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Clay mineralogy of Gulf of Papua Shelf and Pandora Trough deposits constrains sediment routing during the last sea-level cycle

TitleClay mineralogy of Gulf of Papua Shelf and Pandora Trough deposits constrains sediment routing during the last sea-level cycle
Publication TypeJournal Article
Year of Publication2020
AuthorsWei E.A, Driscoll NW
Date Published2020/03
Type of ArticleArticle; Early Access
ISBN Number0037-0746
Accession NumberWOS:000517522600001
Keywordsarchitecture; basin; Clay mineralogy; Continental shelf; continental-shelf; Delta; fly river; Geology; late quaternary; margin; new-guinea; Papua New Guinea; provenance analysis; sequence; south china sea; stratigraphy; Upper Quaternary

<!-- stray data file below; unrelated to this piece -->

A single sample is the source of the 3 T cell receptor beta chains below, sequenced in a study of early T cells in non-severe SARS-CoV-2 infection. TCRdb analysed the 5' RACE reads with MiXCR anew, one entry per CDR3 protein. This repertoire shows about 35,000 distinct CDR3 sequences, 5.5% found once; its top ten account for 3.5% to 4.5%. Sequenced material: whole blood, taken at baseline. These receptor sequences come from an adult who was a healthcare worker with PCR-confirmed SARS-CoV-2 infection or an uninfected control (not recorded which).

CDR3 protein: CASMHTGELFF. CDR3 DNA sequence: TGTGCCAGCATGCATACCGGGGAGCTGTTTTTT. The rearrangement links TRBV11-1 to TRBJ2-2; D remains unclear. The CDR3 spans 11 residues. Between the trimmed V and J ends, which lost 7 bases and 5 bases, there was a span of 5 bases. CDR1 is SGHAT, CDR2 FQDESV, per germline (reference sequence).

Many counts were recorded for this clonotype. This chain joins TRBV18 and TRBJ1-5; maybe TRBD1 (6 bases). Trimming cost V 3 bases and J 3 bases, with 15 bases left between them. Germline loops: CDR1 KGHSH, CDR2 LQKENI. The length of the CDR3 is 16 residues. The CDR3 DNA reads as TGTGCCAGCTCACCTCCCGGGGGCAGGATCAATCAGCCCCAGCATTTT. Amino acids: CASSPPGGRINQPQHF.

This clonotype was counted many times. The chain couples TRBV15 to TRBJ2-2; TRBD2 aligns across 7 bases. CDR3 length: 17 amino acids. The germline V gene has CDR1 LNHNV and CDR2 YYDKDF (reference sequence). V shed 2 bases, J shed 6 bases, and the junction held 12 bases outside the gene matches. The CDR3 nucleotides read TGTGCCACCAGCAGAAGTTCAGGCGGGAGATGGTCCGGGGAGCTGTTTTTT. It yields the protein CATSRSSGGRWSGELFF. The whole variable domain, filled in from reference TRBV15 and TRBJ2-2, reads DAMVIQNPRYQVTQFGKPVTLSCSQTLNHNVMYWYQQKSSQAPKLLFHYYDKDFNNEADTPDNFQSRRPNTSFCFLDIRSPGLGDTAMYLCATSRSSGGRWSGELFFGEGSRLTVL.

The Gulf of Papua inner mid-shelf clinothem and lowstand deposits in Pandora Trough record sediment source and routing through the last sea-level cycle on 20 kyr cycles. Clay mineralogy tracked dispersal of sediment from the two types of rivers (wide versus narrow floodplains) to constrain the contributions of river systems to the Gulf of Papua clinothem and Pandora Trough deposits. Fly River sediment has higher illite:smectite than clays from the small mountainous rivers (Bamu, Turama, Kikori and Purari rivers) that drain regions with more limestones. X-ray diffraction shows high illite:smectite proximal to the Fly River delta that decrease towards the north-east. Downcore mineralogy of inner mid-shelf cores reveals that the largest shifts in illite:smectite correspond to changes in sediment units. The relict clinothem emplaced on the Gulf of Papua shelf during Marine Isotope Stage 3 has lower illite:smectite than the Holocene clinothem that has been building since 2 ka and the Marine Isotope Stage 5a relict clinothem. In the inner mid-shelf, downcore decreases in illite:smectite during Marine Isotope Stage 3 suggest that this region received less clay from the Fly River and more contributions from small mountainous rivers. During Marine Isotope Stage 3, the exposed physiography and narrower shelf in this region may have deflected Fly River sediment more south-eastward, where it bypassed the inner shelf via the Kiwai, Purutu and Umuda valleys and was deposited in the Pandora Trough. The Fly River may have been more susceptible to valley incision because of its limited shelf accommodation and higher ratio of water to sediment discharge. Such bypass of the inner mid-shelf by Fly River sediment during the Marine Isotope Stage 2 sea-level lowstand is recorded in Pandora Trough deposits with high illite:smectite ratios. Inner mid-shelf clinothems with compositional shifts on the order of 20 kyr may be influenced by shelf physiography, accommodation and the variable incision by small and large rivers.

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